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Part One hundred seventy

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Fly or Bait Fishing?

By Richard D. Zieger, O.D., Lamoni, Iowa

I have had a new experience happen twice in the past three weeks. My wife tells me to be careful about what new experiences I go for, so this one is related to fishing.

Was out at the lake over my lunch hour to see what I could turn up. At the lake, the water is about 4-5 feet deep out for about 20 feet and then drops to around 14 feet. I was casting a nymph I received as an extra in a swap. I was looking to catch some gills or maybe a bass.

After about ten minutes of practice so my cast would be working right, (Translation, I was casting and not catching any fish,) I had something hit that was giving me quite a tussle.

It took me into the backing three time before I was gaining on it. When I finally got it in closer it came to the surface and I could see it was a carp of probably 8 lbs.

As it flopped on the surface, there was a large swirl and the carp disappeared. I spent a long time fighting something which spent a lot of time swimming back and forth along the bank. A few times it would go farther out into the lake. I finally got it up to where I could see what I had. It was a flathead catfish of about 20 lbs. I had to cut the line as the fly was so far down in the catfish.

That did end my lunch hour at the lake and I had to go back to work. (Work was not near as much fun as catching the fish.)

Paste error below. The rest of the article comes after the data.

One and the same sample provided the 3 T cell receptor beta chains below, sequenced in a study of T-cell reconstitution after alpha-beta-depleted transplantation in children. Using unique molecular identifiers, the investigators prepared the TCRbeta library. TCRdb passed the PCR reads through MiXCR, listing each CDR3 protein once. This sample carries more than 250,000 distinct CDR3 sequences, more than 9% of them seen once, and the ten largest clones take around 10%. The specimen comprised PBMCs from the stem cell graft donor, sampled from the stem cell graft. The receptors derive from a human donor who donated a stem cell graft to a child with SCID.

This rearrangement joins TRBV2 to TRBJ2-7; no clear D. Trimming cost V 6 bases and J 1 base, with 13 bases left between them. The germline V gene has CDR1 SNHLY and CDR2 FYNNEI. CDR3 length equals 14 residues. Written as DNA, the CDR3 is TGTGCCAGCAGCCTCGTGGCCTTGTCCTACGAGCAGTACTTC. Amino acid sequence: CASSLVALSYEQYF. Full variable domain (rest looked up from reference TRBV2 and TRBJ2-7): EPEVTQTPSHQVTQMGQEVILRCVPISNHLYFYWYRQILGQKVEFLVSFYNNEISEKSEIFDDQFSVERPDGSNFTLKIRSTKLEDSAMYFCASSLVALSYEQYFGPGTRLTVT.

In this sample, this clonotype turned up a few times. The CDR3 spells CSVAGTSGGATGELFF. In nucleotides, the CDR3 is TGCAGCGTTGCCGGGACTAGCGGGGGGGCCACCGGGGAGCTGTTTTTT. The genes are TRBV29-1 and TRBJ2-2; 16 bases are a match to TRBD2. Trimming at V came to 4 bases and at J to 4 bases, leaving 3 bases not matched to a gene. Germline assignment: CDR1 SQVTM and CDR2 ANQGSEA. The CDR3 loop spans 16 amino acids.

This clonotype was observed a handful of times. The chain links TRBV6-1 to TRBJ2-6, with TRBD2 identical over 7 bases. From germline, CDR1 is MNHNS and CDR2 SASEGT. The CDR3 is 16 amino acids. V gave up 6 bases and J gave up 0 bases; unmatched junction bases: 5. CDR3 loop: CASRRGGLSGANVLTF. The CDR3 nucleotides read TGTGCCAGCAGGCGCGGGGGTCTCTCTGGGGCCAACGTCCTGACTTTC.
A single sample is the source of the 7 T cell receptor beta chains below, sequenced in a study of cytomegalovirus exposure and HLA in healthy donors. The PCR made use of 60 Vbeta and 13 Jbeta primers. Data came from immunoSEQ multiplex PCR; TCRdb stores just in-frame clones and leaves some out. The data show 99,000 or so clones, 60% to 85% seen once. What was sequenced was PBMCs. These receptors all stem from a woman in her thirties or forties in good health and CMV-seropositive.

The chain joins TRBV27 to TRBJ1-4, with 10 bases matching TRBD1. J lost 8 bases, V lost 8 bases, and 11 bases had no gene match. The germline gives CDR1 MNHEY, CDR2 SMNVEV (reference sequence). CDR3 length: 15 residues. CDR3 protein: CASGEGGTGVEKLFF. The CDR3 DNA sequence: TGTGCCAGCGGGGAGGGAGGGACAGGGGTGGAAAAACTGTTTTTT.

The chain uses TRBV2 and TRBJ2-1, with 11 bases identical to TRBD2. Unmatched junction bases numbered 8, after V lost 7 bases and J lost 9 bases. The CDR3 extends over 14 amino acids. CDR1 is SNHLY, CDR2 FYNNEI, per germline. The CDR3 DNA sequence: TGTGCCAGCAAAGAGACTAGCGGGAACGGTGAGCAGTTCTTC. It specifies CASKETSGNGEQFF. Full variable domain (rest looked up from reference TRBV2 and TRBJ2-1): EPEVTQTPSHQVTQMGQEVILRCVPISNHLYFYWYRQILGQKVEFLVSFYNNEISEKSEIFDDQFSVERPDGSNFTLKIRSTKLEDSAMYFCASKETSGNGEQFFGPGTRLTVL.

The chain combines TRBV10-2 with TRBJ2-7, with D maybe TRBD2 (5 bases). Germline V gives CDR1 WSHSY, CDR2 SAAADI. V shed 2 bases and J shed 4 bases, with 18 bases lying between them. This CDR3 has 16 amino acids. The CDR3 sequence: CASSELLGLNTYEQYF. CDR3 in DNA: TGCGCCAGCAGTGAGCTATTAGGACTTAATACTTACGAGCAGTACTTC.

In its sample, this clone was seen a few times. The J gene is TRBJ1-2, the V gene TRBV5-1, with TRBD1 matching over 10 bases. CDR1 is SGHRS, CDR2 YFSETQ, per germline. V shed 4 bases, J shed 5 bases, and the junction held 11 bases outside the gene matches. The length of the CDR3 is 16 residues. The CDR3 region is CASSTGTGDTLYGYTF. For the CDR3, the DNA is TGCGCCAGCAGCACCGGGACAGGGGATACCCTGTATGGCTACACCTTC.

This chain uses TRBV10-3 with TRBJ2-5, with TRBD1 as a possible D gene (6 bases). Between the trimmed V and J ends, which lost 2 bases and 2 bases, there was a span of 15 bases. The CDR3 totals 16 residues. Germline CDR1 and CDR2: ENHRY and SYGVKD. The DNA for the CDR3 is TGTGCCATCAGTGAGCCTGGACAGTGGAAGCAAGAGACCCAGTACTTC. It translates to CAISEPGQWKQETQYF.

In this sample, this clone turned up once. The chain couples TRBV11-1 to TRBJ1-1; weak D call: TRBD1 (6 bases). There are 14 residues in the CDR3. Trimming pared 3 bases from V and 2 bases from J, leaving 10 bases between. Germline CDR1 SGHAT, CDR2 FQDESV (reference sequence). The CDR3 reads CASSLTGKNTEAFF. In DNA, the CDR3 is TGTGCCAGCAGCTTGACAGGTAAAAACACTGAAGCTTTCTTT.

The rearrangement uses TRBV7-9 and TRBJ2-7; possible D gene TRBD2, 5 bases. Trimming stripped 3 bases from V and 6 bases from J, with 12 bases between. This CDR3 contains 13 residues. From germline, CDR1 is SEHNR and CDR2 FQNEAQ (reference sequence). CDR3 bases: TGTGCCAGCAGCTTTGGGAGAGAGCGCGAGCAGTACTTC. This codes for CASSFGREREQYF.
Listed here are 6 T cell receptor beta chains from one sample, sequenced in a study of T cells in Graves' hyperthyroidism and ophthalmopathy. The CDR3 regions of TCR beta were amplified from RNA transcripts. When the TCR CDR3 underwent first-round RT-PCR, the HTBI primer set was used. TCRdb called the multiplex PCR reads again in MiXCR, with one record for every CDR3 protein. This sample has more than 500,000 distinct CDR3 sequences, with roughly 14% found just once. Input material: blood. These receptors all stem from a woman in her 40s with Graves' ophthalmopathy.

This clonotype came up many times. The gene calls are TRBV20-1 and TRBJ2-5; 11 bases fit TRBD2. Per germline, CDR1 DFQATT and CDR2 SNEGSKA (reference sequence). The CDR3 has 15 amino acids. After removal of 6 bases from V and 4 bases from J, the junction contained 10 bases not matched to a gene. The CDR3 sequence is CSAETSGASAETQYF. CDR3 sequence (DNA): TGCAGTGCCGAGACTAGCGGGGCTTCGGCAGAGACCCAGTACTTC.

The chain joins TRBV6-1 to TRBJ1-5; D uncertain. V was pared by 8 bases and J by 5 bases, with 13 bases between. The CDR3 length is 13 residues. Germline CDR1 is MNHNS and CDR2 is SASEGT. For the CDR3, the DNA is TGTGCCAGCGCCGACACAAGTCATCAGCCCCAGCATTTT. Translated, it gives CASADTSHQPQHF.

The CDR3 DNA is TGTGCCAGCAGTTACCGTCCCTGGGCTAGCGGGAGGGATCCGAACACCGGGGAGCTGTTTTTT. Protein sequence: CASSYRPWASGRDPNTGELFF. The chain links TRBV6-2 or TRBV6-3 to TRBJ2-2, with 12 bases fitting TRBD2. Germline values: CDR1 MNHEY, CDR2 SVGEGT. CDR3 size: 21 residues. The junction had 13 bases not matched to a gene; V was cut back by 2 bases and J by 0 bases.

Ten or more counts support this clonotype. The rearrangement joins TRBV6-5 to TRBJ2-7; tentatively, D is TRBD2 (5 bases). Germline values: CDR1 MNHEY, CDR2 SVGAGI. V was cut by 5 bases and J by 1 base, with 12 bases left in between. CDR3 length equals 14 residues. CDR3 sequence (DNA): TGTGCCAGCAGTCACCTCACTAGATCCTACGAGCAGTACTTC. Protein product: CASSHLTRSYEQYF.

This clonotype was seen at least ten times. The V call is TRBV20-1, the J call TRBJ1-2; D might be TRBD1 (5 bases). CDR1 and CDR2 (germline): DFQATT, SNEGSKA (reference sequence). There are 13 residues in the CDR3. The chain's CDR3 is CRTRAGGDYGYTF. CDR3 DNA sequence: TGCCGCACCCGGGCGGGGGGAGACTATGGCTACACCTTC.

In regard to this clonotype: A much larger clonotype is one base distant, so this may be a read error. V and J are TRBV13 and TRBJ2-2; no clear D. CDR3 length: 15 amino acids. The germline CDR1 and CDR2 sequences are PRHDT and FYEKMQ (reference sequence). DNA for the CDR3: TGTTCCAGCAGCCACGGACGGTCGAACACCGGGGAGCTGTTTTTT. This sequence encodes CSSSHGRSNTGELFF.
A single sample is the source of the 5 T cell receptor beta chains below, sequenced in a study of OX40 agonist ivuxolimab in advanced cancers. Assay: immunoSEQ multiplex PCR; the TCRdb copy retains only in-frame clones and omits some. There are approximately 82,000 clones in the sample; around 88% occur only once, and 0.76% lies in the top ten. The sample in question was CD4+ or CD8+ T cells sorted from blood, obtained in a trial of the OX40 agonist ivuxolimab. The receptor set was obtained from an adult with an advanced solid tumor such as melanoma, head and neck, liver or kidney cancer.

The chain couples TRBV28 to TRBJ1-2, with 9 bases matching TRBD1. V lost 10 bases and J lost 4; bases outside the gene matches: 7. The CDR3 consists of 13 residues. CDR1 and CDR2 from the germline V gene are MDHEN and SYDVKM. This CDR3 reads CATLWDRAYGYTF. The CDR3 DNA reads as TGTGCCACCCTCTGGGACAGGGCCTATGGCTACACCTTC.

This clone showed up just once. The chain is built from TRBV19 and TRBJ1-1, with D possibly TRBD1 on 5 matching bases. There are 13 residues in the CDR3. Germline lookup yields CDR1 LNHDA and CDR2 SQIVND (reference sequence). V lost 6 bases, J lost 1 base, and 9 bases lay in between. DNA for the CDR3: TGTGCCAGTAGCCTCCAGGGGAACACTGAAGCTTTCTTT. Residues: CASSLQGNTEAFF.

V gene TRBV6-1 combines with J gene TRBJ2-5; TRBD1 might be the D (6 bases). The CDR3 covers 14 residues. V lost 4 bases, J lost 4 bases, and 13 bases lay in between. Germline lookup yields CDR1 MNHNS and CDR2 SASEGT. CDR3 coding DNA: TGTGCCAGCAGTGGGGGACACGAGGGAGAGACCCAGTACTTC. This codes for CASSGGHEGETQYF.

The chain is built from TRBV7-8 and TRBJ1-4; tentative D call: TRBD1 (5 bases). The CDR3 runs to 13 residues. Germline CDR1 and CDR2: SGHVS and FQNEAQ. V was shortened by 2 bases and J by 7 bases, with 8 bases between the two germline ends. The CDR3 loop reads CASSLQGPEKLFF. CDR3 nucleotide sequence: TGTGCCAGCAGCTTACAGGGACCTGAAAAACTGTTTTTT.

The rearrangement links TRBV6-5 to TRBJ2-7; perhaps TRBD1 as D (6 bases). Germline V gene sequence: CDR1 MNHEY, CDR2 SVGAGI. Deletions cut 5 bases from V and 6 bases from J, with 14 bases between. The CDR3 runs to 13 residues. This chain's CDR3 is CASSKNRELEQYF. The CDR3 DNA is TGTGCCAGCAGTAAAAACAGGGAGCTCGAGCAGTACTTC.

About ten days later I did the same thing while I was fishing with a Streamer Nymph. I had caught a few gills and a few small bass when I had another carp hit. This one decided to do a few aerobatics so I could tell what it was right off the bat. This was the first carp I have hooked that jumped!

I soon figured out why it was probably jumping, as while it was deep one time I felt a heavy thud and then the line really went out. I was nearly out of about 120 yards of backing when I got the fish turned. I had to work and work to gain line and then I would loose it. This continued for a long time before I really started to gain line.

As I gained line a truck stopped. It was a Fisheries Biologist for the State of Iowa. He was interested in what I had tangled with. After about another ten minutes I got it in close enough to see that it was another flathead. The Biologist went to his truck and got a long handled net. He was finally able to net it. This flathead we figured at about 20 lbs. I do not know why but the fly was in the corner of the mouth so we were able to remove it and release the fish.

I am not sure why the flathead were that close to the shore unless they were feeding. I would not expect this during the middle of the day but I still do not understand fish. I was accused by the Biologist of bait fishing with a fly rod. I could not convince him otherwise as I think he was going to enjoy telling the story.

I don't think I was bait fishing but then . . . ~ Rick

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